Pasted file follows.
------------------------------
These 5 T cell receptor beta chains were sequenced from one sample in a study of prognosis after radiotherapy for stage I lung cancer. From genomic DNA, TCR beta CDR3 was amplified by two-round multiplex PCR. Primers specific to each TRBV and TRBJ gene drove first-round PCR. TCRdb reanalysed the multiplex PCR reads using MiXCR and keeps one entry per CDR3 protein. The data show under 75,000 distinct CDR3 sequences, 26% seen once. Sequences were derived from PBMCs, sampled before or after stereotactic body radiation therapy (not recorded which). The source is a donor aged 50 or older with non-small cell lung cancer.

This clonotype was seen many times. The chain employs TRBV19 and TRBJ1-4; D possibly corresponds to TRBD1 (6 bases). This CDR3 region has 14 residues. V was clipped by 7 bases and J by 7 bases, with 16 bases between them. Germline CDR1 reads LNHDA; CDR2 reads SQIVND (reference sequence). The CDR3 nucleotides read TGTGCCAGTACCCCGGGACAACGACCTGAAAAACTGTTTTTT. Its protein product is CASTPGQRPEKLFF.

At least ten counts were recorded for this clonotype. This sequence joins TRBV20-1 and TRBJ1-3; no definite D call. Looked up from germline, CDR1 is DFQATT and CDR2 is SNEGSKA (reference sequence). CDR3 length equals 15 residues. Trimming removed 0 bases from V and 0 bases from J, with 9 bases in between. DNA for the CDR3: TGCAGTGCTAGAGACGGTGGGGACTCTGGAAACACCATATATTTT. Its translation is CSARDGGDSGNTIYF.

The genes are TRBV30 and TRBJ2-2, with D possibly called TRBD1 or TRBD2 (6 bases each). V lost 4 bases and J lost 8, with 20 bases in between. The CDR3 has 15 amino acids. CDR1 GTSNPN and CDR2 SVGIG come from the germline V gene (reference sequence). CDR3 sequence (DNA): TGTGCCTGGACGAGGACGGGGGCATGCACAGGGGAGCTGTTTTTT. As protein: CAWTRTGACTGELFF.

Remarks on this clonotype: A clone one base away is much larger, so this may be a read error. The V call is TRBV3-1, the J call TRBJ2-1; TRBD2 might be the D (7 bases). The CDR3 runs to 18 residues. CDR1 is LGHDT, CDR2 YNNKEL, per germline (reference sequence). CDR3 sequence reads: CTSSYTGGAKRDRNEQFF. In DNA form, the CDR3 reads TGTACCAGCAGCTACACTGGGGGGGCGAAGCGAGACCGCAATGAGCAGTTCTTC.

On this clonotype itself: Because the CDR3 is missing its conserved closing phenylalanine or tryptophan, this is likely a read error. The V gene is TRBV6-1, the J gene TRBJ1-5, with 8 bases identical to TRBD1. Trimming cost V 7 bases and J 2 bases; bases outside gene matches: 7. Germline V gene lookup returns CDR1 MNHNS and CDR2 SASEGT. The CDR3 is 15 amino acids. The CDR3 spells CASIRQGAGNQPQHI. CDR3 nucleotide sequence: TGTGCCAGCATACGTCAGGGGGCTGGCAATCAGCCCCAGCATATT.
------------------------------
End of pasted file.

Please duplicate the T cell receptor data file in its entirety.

These 5 T cell receptor beta chains were sequenced from one sample in a study of prognosis after radiotherapy for stage I lung cancer. From genomic DNA, TCR beta CDR3 was amplified by two-round multiplex PCR. Primers specific to each TRBV and TRBJ gene drove first-round PCR. TCRdb reanalysed the multiplex PCR reads using MiXCR and keeps one entry per CDR3 protein. The data show under 75,000 distinct CDR3 sequences, 26% seen once. Sequences were derived from PBMCs, sampled before or after stereotactic body radiation therapy (not recorded which). The source is a donor aged 50 or older with non-small cell lung cancer.

This clonotype was seen many times. The chain employs TRBV19 and TRBJ1-4; D possibly corresponds to TRBD1 (6 bases). This CDR3 region has 14 residues. V was clipped by 7 bases and J by 7 bases, with 16 bases between them. Germline CDR1 reads LNHDA; CDR2 reads SQIVND (reference sequence). The CDR3 nucleotides read TGTGCCAGTACCCCGGGACAACGACCTGAAAAACTGTTTTTT. Its protein product is CASTPGQRPEKLFF.

At least ten counts were recorded for this clonotype. This sequence joins TRBV20-1 and TRBJ1-3; no definite D call. Looked up from germline, CDR1 is DFQATT and CDR2 is SNEGSKA (reference sequence). CDR3 length equals 15 residues. Trimming removed 0 bases from V and 0 bases from J, with 9 bases in between. DNA for the CDR3: TGCAGTGCTAGAGACGGTGGGGACTCTGGAAACACCATATATTTT. Its translation is CSARDGGDSGNTIYF.

The genes are TRBV30 and TRBJ2-2, with D possibly called TRBD1 or TRBD2 (6 bases each). V lost 4 bases and J lost 8, with 20 bases in between. The CDR3 has 15 amino acids. CDR1 GTSNPN and CDR2 SVGIG come from the germline V gene (reference sequence). CDR3 sequence (DNA): TGTGCCTGGACGAGGACGGGGGCATGCACAGGGGAGCTGTTTTTT. As protein: CAWTRTGACTGELFF.

Remarks on this clonotype: A clone one base away is much larger, so this may be a read error. The V call is TRBV3-1, the J call TRBJ2-1; TRBD2 might be the D (7 bases). The CDR3 runs to 18 residues. CDR1 is LGHDT, CDR2 YNNKEL, per germline (reference sequence). CDR3 sequence reads: CTSSYTGGAKRDRNEQFF. In DNA form, the CDR3 reads TGTACCAGCAGCTACACTGGGGGGGCGAAGCGAGACCGCAATGAGCAGTTCTTC.

On this clonotype itself: Because the CDR3 is missing its conserved closing phenylalanine or tryptophan, this is likely a read error. The V gene is TRBV6-1, the J gene TRBJ1-5, with 8 bases identical to TRBD1. Trimming cost V 7 bases and J 2 bases; bases outside gene matches: 7. Germline V gene lookup returns CDR1 MNHNS and CDR2 SASEGT. The CDR3 is 15 amino acids. The CDR3 spells CASIRQGAGNQPQHI. CDR3 nucleotide sequence: TGTGCCAGCATACGTCAGGGGGCTGGCAATCAGCCCCAGCATATT.